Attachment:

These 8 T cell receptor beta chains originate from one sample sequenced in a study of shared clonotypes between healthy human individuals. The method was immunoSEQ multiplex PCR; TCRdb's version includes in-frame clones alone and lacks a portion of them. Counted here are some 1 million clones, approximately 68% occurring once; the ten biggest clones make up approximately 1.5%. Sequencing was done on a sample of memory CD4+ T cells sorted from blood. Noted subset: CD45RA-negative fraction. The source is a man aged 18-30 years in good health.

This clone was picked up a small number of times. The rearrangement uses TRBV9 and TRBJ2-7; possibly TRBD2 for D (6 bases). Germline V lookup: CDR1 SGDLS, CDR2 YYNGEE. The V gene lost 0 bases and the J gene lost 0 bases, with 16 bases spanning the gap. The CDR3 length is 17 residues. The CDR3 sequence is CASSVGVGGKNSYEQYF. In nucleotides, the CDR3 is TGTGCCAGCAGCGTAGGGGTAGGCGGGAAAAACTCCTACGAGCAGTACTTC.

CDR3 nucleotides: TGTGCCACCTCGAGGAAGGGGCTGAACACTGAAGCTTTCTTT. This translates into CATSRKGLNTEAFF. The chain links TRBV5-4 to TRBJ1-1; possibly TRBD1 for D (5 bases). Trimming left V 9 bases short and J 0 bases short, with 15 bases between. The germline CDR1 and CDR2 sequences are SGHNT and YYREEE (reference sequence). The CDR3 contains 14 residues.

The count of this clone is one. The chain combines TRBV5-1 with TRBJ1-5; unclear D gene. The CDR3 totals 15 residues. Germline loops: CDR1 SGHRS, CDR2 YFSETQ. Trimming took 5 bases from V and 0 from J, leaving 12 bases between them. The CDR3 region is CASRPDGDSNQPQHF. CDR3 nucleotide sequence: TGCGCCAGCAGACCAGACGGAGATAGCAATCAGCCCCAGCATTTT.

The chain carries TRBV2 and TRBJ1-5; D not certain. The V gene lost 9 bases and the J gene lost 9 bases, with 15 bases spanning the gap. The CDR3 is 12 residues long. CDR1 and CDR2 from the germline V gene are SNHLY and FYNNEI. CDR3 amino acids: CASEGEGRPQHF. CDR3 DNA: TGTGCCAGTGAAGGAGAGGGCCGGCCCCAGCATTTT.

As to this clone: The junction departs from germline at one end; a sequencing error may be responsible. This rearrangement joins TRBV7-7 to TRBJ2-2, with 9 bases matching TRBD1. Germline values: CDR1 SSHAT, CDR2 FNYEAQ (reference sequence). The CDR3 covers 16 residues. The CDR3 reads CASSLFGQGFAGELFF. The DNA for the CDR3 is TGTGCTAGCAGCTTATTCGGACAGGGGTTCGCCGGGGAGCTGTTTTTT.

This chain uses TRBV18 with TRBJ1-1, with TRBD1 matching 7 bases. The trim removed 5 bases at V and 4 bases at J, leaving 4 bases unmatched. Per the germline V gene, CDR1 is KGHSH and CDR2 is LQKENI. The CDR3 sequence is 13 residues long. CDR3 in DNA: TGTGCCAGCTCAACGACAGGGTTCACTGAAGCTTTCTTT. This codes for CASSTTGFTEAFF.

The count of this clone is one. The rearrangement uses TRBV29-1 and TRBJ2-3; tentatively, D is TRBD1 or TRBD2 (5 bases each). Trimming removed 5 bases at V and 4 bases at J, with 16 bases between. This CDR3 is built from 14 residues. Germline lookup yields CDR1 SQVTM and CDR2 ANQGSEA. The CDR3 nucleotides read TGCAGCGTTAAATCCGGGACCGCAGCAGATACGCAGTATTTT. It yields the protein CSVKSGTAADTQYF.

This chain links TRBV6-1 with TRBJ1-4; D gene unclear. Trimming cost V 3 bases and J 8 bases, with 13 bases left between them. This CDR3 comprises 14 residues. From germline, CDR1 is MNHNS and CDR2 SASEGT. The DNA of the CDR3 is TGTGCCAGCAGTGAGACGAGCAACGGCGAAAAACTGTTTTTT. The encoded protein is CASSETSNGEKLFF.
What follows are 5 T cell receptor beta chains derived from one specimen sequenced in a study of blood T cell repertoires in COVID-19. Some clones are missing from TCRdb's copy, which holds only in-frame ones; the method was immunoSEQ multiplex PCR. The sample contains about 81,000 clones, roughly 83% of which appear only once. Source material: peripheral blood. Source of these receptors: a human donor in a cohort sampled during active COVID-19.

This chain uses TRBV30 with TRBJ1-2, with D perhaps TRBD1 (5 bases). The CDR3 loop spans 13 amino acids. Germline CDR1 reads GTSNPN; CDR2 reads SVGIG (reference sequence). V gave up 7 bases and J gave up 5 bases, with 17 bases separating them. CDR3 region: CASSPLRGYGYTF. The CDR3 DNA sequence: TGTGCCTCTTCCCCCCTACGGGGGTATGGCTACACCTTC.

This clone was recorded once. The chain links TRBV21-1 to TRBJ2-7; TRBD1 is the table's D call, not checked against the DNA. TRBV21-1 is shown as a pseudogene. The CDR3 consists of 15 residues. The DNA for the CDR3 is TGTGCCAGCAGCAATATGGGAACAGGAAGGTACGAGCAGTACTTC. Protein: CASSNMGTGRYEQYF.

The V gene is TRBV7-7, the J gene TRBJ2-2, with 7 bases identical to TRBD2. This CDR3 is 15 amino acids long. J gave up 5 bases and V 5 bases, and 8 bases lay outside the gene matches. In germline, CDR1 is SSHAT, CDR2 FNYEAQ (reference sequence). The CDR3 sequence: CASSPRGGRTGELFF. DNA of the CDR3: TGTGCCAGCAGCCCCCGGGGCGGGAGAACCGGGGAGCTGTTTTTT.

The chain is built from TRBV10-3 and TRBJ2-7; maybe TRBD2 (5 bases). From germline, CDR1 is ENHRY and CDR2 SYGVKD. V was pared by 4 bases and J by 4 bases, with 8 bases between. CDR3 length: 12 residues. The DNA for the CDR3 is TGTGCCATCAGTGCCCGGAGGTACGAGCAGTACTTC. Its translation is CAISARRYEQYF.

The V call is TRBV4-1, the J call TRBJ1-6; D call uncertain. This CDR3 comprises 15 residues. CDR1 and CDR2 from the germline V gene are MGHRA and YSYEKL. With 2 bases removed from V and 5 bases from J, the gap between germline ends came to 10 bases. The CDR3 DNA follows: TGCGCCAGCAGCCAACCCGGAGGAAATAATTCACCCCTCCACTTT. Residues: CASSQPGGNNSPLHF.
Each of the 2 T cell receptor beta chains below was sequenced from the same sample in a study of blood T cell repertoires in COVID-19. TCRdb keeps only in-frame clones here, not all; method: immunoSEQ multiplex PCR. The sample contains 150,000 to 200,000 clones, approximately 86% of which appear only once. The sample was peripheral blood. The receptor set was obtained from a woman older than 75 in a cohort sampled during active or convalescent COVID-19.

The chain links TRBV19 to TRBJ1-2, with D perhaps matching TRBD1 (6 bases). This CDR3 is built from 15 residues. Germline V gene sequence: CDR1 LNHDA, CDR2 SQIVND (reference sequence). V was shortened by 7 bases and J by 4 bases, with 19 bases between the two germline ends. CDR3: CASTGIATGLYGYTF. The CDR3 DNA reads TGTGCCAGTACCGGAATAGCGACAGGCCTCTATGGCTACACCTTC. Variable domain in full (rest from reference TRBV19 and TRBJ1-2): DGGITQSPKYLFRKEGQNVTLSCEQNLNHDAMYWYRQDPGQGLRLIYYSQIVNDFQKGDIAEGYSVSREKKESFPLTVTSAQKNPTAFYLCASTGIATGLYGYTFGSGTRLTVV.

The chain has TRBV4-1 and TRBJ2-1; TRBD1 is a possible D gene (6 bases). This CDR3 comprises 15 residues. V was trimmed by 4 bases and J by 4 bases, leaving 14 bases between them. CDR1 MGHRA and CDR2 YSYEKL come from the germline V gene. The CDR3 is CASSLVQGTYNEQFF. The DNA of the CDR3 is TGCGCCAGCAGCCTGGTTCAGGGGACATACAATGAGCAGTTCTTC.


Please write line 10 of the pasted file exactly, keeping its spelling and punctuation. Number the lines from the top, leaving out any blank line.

What follows are 5 T cell receptor beta chains derived from one specimen sequenced in a study of blood T cell repertoires in COVID-19. Some clones are missing from TCRdb's copy, which holds only in-frame ones; the method was immunoSEQ multiplex PCR. The sample contains about 81,000 clones, roughly 83% of which appear only once. Source material: peripheral blood. Source of these receptors: a human donor in a cohort sampled during active COVID-19.